6. 6. 6 of 26 © 2001 General Electric Company. All rights reserved. GE Medical Systems NM: Brain Imaging Program Supplement REV 1 INTRODUCTION Brain imaging is a standard procedure that has been performed for several years. During this program we will review the anatomy and physiology of the brain and discuss the various pharmaceuticals available for imaging. A brief update on PET imaging will also be provided during this program.
  7. 7. 7 of 26 © 2001 General Electric Company. All rights reserved. GE Medical Systems NM: Brain Imaging Program Supplement REV 1 BRAIN ANATOMY • The brain can be divided into three major divisions – Cerebrum – Brain stem – Cerebellum CEREBRUM • The cerebrum is the largest portion of the brain and is considered to be the “top executive” of the body • The cerebrum consists of two hemispheres that are divided by a deep groove called the longitudinal fissure – Tracts of white matter called the corpus callosum connect the hemispheres medially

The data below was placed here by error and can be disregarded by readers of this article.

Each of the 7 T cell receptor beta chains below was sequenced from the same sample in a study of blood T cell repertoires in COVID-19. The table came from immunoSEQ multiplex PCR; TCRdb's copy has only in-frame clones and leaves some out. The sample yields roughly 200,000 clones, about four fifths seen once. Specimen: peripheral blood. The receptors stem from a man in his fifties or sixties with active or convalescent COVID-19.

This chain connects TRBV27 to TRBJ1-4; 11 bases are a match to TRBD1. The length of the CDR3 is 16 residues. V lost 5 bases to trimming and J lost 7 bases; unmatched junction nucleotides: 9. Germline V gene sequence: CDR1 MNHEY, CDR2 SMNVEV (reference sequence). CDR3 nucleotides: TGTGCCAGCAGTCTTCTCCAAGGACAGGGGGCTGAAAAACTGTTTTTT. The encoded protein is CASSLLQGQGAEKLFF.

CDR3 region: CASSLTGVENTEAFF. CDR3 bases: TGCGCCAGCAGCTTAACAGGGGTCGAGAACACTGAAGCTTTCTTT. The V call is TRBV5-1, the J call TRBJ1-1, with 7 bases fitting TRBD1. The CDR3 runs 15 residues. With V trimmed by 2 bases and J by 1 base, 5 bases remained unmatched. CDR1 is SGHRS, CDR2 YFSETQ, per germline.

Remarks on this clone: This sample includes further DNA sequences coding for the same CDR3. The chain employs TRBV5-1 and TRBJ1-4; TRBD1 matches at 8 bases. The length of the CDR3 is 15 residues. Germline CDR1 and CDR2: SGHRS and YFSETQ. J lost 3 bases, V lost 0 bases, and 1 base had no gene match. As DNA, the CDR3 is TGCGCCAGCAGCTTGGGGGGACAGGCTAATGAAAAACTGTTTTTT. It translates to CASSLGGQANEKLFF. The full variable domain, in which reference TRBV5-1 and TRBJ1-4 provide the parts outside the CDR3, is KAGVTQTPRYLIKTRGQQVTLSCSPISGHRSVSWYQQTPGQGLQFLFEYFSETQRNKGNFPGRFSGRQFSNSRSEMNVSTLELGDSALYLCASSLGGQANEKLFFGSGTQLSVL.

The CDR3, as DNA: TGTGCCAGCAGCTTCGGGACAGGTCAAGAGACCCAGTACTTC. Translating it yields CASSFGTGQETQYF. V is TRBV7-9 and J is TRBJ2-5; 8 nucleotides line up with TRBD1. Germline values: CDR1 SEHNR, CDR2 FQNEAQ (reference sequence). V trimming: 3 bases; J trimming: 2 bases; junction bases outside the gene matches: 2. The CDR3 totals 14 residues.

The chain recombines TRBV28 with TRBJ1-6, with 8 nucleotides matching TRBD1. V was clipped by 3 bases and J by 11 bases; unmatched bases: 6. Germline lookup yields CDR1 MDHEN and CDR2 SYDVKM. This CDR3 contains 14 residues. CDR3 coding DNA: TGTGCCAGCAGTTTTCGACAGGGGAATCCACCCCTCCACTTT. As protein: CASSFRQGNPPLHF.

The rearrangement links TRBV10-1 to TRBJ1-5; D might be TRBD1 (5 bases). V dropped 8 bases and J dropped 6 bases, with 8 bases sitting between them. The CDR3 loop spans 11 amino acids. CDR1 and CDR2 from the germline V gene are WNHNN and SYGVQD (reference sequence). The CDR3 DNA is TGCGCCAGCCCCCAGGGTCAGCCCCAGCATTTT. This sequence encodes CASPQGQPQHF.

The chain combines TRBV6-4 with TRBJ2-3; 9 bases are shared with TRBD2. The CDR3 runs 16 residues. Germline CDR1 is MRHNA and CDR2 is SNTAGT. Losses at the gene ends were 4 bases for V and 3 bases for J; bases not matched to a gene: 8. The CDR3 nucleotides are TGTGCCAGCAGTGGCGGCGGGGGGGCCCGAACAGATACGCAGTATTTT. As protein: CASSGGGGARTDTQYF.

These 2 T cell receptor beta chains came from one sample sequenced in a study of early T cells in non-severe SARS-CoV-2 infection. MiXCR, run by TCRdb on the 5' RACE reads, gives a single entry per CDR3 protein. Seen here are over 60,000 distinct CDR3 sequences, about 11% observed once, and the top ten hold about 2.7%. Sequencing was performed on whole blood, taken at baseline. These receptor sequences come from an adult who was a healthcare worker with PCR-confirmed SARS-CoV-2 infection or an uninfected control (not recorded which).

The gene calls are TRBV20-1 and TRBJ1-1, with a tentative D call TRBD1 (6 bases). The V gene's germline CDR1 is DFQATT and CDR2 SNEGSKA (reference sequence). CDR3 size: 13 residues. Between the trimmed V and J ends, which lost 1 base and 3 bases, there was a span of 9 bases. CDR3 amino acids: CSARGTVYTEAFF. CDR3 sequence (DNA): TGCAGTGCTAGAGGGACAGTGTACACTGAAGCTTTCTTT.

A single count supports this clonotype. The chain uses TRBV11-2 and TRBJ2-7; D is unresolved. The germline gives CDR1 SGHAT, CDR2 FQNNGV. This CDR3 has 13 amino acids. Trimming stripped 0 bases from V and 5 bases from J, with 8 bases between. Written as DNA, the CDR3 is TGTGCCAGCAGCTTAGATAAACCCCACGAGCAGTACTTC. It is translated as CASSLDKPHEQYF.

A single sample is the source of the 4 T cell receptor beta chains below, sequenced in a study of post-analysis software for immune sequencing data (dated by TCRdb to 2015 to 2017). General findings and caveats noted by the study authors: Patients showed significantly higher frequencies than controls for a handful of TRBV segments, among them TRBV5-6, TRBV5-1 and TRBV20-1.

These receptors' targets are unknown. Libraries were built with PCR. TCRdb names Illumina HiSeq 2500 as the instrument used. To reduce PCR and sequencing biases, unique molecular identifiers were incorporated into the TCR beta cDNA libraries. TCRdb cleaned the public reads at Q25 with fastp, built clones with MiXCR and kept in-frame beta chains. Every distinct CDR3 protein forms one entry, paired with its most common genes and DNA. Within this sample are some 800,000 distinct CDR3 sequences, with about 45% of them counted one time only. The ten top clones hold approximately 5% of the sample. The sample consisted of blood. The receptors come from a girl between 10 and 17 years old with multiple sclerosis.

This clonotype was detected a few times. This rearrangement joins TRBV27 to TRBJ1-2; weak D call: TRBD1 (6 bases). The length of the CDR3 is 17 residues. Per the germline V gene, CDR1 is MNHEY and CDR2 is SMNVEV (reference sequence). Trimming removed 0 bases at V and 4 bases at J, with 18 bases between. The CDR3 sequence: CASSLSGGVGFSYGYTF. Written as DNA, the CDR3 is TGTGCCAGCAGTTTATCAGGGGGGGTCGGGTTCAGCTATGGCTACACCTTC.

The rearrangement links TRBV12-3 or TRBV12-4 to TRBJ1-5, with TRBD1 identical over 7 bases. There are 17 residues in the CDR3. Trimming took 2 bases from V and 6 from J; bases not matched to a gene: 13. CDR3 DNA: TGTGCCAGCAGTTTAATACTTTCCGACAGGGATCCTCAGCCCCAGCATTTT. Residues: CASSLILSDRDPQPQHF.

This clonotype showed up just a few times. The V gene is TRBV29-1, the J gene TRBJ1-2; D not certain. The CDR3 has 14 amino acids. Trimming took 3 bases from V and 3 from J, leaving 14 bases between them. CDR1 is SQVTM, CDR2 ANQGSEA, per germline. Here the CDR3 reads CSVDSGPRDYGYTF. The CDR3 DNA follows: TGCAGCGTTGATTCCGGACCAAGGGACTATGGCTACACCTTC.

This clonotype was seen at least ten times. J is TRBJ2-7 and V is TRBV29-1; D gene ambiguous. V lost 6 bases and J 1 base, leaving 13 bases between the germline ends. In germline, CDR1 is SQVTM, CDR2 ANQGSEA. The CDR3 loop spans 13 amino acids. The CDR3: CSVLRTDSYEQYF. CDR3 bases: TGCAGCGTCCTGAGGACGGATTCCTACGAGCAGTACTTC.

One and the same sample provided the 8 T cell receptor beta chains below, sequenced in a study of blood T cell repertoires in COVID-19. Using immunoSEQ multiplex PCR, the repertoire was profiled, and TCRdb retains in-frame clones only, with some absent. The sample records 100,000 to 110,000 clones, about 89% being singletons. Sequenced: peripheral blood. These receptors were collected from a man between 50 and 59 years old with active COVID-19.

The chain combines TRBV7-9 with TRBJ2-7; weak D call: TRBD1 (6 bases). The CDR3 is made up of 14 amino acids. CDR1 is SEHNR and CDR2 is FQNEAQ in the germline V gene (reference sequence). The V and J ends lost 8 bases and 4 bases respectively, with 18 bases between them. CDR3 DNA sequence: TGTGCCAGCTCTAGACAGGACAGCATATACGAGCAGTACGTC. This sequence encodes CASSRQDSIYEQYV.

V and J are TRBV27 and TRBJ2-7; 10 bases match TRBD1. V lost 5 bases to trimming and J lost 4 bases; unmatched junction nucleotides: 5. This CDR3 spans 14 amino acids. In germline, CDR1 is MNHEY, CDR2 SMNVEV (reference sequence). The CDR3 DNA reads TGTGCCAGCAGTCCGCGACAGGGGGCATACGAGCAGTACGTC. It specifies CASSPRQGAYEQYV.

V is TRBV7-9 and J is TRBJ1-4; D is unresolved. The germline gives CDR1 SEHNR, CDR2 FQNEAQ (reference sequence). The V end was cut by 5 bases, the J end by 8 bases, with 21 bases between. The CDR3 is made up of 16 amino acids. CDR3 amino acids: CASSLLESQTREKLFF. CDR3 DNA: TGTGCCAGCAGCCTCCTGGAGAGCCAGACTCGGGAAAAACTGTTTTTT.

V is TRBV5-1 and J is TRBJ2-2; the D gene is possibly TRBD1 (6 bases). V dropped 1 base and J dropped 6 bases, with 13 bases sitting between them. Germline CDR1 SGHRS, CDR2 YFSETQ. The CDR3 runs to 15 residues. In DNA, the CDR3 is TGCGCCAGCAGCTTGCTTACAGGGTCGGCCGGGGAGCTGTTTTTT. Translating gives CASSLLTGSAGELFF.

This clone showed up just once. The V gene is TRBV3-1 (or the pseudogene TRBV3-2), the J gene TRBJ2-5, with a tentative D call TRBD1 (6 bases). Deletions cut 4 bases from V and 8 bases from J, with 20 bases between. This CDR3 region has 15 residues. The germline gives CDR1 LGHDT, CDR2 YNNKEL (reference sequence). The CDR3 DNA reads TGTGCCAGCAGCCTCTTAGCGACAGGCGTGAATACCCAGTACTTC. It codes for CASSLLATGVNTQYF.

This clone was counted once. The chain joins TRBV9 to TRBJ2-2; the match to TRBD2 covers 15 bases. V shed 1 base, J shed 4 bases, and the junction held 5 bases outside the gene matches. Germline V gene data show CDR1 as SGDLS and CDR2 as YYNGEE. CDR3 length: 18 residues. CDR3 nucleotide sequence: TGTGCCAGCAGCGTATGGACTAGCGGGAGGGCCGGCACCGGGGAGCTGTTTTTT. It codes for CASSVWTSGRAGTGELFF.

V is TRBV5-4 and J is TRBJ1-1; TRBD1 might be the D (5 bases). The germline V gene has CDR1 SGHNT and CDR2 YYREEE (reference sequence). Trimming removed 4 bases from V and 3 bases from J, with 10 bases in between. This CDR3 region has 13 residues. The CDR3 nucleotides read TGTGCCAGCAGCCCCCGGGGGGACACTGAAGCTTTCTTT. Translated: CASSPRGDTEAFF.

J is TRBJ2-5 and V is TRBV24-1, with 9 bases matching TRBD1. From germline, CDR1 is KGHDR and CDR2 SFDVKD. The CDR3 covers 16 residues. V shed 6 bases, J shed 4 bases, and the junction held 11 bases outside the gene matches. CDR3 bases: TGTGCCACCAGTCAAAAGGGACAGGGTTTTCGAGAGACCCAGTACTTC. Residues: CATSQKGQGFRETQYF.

8. 8. 8 of 26 © 2001 General Electric Company. All rights reserved. GE Medical Systems NM: Brain Imaging Program Supplement REV 1 • Fissures subdivide each cerebral hemisphere into four lobes – Fissures are named after the bone that lies over that part of the brain: ! Frontal ! Parietal ! Temporal ! Occipital • There is a fifth lobe that is hidden inside the lateral fissure and can only be seen if the brain is dissected – Insula or island of Reil Frontal lobe Temporal lobe Occipital lobe Parietal lobe